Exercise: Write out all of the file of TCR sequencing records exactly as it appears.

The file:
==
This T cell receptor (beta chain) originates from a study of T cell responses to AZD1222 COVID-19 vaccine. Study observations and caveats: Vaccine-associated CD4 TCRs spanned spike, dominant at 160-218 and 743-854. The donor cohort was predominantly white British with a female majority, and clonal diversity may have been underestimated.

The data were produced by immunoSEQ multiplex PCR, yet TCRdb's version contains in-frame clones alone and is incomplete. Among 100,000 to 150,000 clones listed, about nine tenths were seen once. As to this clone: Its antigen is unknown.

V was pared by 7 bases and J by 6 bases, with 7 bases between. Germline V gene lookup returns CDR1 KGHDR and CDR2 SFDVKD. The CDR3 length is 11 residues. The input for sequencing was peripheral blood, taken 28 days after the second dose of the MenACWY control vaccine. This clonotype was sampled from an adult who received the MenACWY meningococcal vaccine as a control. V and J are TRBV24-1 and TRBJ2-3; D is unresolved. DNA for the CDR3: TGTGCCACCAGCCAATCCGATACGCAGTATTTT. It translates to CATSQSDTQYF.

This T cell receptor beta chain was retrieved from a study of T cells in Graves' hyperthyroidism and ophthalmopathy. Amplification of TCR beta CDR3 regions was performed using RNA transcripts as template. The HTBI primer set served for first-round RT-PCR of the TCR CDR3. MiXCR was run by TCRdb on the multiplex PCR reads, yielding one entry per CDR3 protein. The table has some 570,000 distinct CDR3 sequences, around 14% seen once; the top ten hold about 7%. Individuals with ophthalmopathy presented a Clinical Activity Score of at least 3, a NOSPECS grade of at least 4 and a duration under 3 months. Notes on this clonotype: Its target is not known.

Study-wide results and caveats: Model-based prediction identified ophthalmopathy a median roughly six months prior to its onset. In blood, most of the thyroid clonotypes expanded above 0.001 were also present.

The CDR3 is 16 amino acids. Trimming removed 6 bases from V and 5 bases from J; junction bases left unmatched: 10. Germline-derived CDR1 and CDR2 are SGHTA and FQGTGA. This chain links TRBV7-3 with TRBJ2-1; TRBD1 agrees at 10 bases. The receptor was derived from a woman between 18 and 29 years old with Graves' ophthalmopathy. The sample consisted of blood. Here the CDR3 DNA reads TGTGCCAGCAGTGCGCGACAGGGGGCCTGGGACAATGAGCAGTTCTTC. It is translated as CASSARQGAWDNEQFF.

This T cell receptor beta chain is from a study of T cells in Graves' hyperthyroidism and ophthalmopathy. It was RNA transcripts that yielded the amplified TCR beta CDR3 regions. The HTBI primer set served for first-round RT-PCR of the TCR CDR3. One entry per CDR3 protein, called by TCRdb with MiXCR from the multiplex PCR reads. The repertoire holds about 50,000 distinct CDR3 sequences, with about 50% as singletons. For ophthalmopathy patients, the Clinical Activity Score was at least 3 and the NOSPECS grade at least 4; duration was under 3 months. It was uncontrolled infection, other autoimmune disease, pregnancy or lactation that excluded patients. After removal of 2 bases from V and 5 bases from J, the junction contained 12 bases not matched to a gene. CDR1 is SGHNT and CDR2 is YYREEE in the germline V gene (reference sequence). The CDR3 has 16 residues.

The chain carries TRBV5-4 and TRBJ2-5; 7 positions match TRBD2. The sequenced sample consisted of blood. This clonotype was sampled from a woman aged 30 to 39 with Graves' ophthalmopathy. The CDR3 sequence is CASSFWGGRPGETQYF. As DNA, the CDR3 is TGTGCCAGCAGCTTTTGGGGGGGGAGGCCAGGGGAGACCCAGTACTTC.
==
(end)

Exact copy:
This T cell receptor (beta chain) originates from a study of T cell responses to AZD1222 COVID-19 vaccine. Study observations and caveats: Vaccine-associated CD4 TCRs spanned spike, dominant at 160-218 and 743-854. The donor cohort was predominantly white British with a female majority, and clonal diversity may have been underestimated.

The data were produced by immunoSEQ multiplex PCR, yet TCRdb's version contains in-frame clones alone and is incomplete. Among 100,000 to 150,000 clones listed, about nine tenths were seen once. As to this clone: Its antigen is unknown.

V was pared by 7 bases and J by 6 bases, with 7 bases between. Germline V gene lookup returns CDR1 KGHDR and CDR2 SFDVKD. The CDR3 length is 11 residues. The input for sequencing was peripheral blood, taken 28 days after the second dose of the MenACWY control vaccine. This clonotype was sampled from an adult who received the MenACWY meningococcal vaccine as a control. V and J are TRBV24-1 and TRBJ2-3; D is unresolved. DNA for the CDR3: TGTGCCACCAGCCAATCCGATACGCAGTATTTT. It translates to CATSQSDTQYF.

This T cell receptor beta chain was retrieved from a study of T cells in Graves' hyperthyroidism and ophthalmopathy. Amplification of TCR beta CDR3 regions was performed using RNA transcripts as template. The HTBI primer set served for first-round RT-PCR of the TCR CDR3. MiXCR was run by TCRdb on the multiplex PCR reads, yielding one entry per CDR3 protein. The table has some 570,000 distinct CDR3 sequences, around 14% seen once; the top ten hold about 7%. Individuals with ophthalmopathy presented a Clinical Activity Score of at least 3, a NOSPECS grade of at least 4 and a duration under 3 months. Notes on this clonotype: Its target is not known.

Study-wide results and caveats: Model-based prediction identified ophthalmopathy a median roughly six months prior to its onset. In blood, most of the thyroid clonotypes expanded above 0.001 were also present.

The CDR3 is 16 amino acids. Trimming removed 6 bases from V and 5 bases from J; junction bases left unmatched: 10. Germline-derived CDR1 and CDR2 are SGHTA and FQGTGA. This chain links TRBV7-3 with TRBJ2-1; TRBD1 agrees at 10 bases. The receptor was derived from a woman between 18 and 29 years old with Graves' ophthalmopathy. The sample consisted of blood. Here the CDR3 DNA reads TGTGCCAGCAGTGCGCGACAGGGGGCCTGGGACAATGAGCAGTTCTTC. It is translated as CASSARQGAWDNEQFF.

This T cell receptor beta chain is from a study of T cells in Graves' hyperthyroidism and ophthalmopathy. It was RNA transcripts that yielded the amplified TCR beta CDR3 regions. The HTBI primer set served for first-round RT-PCR of the TCR CDR3. One entry per CDR3 protein, called by TCRdb with MiXCR from the multiplex PCR reads. The repertoire holds about 50,000 distinct CDR3 sequences, with about 50% as singletons. For ophthalmopathy patients, the Clinical Activity Score was at least 3 and the NOSPECS grade at least 4; duration was under 3 months. It was uncontrolled infection, other autoimmune disease, pregnancy or lactation that excluded patients. After removal of 2 bases from V and 5 bases from J, the junction contained 12 bases not matched to a gene. CDR1 is SGHNT and CDR2 is YYREEE in the germline V gene (reference sequence). The CDR3 has 16 residues.

The chain carries TRBV5-4 and TRBJ2-5; 7 positions match TRBD2. The sequenced sample consisted of blood. This clonotype was sampled from a woman aged 30 to 39 with Graves' ophthalmopathy. The CDR3 sequence is CASSFWGGRPGETQYF. As DNA, the CDR3 is TGTGCCAGCAGCTTTTGGGGGGGGAGGCCAGGGGAGACCCAGTACTTC.